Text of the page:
When the surface of a wound extends in a broad scope, the following coating films are used. First category includes silicone gauze, silicone rubber film, synthetic fiber sheet such as nylon, teflon or the like having velour-like superficial structure, and other synthetic materials. Second category includes lyophilizated pig's skin, chitin unwoven cloth, collagen film, polyamino acid sponge, mucopolysaccharide complex collagen film, and other materials derived from living bodies.

However, coating films made from said synthetic materials have disadvantages such as poor tight adhesion to the injured region and low steam permeability together with easy inclination to induce cracking. Further, said coating films derived from living bodies show comparatively better adaptability to living bodies but have difficulty in availability of raw material. Moreover, most of them have antigenicity as well as defects such as inclination to deteriorate by bacterial infection or contact with the exudate.

In addition to said coating films, certain complex film made from collagen-treated nylon mesh and silicone film has recently been developed and is commercially available. This complex film has favorable close adhesion to the surface of wound and appropriate water permeability. However, the complex film adheres to the surface of wound, because the granulation tissue enters into the nylon mesh in the course of curing. Since the nylon mesh remains in the granulation tissue without decomposition, after curing the complex film must be peeled together with remarkable pain.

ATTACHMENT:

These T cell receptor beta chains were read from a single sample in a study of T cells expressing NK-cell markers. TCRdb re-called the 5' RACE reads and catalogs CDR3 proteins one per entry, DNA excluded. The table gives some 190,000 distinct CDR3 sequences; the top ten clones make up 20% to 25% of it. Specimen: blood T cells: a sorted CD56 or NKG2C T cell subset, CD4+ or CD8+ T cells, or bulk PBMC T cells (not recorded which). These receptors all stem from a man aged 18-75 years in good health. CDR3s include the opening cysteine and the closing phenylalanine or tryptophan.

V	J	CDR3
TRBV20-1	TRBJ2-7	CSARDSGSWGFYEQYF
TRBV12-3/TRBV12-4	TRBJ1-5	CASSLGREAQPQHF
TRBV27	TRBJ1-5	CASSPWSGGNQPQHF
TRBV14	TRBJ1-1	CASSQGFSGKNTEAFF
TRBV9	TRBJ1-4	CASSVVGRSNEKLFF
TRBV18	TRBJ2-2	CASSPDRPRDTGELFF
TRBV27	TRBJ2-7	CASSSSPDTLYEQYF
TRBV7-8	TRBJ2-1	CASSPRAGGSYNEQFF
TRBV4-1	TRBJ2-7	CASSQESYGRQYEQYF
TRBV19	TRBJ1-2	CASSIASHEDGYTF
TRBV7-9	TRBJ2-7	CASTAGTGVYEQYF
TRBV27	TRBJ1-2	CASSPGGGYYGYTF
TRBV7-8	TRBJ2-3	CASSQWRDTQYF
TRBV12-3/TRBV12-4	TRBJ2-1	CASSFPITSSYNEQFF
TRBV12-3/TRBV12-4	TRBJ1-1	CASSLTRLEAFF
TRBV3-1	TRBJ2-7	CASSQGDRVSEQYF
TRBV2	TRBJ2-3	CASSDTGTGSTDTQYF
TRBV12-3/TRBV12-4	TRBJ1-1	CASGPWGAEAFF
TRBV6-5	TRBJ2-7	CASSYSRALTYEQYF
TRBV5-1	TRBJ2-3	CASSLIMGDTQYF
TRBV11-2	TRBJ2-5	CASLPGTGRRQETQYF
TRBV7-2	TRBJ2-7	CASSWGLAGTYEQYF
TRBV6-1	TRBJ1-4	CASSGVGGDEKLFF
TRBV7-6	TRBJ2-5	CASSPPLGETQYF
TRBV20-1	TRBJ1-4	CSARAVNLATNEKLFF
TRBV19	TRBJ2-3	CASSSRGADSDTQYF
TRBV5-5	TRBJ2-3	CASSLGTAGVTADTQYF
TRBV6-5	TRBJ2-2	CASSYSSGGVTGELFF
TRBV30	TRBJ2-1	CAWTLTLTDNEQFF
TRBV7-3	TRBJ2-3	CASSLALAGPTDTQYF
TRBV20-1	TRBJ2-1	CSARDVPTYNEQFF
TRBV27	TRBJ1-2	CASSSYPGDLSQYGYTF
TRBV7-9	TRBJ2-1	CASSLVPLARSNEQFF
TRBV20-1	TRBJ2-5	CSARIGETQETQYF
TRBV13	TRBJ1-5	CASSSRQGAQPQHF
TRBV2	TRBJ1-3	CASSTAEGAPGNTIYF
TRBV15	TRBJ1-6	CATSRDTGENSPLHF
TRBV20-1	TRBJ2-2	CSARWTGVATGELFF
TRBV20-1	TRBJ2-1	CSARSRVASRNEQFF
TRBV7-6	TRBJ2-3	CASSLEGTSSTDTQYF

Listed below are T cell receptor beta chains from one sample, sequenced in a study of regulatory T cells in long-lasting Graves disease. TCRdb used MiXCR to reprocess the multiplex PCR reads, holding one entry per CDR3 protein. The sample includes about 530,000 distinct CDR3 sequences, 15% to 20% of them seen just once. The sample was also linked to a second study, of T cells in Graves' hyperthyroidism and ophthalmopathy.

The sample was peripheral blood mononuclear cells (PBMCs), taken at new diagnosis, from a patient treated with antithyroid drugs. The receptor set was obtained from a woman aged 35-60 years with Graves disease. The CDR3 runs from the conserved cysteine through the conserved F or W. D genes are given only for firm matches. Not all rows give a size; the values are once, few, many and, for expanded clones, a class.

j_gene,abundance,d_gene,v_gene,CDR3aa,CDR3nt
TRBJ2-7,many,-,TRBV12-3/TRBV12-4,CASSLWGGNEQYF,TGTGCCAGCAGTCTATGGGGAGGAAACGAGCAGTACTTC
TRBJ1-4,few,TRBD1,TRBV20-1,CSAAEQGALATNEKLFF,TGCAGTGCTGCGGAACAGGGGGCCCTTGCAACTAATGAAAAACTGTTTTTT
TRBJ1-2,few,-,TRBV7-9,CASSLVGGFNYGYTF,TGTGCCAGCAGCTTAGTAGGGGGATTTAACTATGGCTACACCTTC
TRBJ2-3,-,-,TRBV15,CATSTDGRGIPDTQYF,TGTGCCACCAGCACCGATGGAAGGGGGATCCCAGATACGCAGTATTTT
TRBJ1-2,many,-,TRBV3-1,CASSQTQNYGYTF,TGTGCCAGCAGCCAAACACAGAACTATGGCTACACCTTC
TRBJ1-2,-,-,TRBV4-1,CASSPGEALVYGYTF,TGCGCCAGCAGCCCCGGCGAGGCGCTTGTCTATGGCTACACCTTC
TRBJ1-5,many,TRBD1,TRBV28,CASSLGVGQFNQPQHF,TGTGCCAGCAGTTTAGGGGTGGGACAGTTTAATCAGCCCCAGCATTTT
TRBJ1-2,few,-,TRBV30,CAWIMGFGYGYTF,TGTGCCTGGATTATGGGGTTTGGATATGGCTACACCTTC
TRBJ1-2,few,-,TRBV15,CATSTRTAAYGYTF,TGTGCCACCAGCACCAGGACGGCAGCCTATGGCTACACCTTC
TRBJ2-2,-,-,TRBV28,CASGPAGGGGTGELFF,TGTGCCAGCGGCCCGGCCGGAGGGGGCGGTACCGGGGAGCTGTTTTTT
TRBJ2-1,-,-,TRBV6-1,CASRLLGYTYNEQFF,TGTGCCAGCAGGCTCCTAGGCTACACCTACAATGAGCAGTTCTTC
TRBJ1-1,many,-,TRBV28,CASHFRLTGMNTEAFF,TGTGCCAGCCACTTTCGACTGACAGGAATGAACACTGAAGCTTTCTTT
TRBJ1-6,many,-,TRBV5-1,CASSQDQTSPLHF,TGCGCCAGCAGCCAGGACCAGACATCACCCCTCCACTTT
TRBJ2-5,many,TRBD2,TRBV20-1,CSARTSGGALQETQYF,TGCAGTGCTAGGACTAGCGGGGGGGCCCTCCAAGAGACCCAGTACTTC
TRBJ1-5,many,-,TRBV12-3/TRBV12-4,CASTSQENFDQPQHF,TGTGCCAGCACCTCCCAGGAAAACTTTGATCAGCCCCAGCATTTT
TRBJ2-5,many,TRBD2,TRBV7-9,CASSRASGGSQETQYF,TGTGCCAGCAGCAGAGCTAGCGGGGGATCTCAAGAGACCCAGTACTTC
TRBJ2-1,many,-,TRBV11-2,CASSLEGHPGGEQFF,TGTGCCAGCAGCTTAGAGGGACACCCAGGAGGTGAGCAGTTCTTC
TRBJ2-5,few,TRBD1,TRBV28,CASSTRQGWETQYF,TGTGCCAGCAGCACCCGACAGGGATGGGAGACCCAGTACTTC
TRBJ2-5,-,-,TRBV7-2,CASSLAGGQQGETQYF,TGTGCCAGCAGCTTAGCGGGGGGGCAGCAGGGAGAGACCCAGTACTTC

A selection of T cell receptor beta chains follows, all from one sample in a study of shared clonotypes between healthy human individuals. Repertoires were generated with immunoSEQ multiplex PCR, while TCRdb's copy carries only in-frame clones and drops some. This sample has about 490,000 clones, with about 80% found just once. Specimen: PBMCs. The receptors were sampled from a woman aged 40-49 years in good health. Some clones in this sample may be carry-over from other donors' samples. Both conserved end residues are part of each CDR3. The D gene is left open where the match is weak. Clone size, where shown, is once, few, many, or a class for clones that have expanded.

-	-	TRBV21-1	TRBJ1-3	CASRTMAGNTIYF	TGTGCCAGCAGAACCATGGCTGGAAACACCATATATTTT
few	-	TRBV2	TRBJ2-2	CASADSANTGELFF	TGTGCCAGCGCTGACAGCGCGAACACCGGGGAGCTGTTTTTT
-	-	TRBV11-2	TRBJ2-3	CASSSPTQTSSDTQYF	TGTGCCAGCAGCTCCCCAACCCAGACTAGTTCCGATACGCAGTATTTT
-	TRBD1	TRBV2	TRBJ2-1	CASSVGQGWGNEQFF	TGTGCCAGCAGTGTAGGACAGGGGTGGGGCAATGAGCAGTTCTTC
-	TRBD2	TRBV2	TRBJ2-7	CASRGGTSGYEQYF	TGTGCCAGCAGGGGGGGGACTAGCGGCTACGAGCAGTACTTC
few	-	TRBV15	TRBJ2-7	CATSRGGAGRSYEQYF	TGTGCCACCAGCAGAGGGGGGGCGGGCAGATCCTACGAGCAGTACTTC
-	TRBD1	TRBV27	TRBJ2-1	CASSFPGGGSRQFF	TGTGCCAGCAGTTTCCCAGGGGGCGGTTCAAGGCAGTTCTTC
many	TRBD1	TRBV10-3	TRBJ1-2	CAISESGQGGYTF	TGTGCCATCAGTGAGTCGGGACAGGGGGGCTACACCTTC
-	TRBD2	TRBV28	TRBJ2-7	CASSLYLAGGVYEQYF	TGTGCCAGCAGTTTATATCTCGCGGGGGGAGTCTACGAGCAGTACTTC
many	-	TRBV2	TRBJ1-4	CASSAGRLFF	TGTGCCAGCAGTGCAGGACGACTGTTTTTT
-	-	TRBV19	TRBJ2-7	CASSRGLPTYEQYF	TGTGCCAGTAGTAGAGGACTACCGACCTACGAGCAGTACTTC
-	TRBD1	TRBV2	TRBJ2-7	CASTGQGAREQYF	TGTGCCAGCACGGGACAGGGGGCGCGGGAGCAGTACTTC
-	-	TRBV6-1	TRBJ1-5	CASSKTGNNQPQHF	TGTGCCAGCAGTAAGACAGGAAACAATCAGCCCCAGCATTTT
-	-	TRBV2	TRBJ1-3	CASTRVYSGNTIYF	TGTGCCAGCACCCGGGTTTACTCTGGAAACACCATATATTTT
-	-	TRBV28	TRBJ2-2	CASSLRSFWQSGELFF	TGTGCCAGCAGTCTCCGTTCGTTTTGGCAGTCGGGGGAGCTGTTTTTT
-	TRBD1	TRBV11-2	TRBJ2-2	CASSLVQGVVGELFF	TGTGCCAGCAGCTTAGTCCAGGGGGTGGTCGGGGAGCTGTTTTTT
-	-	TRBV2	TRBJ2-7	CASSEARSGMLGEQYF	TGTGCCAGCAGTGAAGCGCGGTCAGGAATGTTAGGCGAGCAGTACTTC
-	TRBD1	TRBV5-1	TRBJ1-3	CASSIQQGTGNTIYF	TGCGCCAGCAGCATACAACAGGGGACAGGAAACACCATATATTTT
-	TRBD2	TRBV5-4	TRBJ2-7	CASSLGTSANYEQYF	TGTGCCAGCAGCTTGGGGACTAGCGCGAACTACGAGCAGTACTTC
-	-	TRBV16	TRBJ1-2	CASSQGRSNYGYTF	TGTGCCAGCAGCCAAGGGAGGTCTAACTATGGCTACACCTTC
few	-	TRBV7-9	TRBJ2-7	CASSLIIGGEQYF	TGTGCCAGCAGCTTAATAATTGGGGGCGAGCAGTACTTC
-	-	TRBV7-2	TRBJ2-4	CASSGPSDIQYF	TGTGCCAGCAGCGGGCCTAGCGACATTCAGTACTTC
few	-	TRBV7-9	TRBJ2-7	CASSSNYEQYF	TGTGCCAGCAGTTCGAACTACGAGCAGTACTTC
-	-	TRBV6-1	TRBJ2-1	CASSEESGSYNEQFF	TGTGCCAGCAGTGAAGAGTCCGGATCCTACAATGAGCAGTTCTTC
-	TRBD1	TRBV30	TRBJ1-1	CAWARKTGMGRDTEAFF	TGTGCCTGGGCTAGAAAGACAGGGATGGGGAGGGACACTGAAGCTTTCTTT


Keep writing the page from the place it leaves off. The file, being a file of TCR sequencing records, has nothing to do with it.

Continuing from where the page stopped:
DISCLOSURE OF THE INVENTION

A first object of the present invention is to provide cell-penetrable medical material which, because of having the desired resistance to decomposing enzymes, can keep the necessary mechanical strength over a certain period under in vivo circumstances together with favorable affinity to cells and tissues, and also to provide a process for preparing said material.

A second object of the present invention is to provide artificial skin which has a satisfactory function as a replacement of autograft skin, using said medical material, and also to provide a process for preparing it. Thus, artificial skin of the present invention scan inhibit bacterial infection and overflowing of the body fluid by coating temporarily or eternally the surface of wound and can accelerate sufficiently repairing the tissue due to cell growth.

The cell-penetrable medical material of the present invention is characterized in consisting essentially of denatured collagen which is obtained by heating, in the presence of water, collagen having the cross-linking structure.

The process for preparing the cell-penetrable medical material comprises a step of subjecting collagen to cross-linking treatment to give the collagen having cross-linking structure and a step of heating, at 50° to 125° C. in the presence of water, the collagen having cross-linking structure.

A first artificial skin of the present invention comprises a supporting layer made of fibroin, a wound contacting layer laminated on one side of said supporting layer and a water permeation-controlling layer for controlling water permeation laminated on the other side of said supporting layer, said wound-contacting layer consisting of denatured collagen obtained by heating, in the presence of water, the collagen having cross-linking structure. Further, it is preferable to incorporate antibacterial agent into at least one layer of the wound-contacting layer, the supporting layer and the water permeation-controlling layer.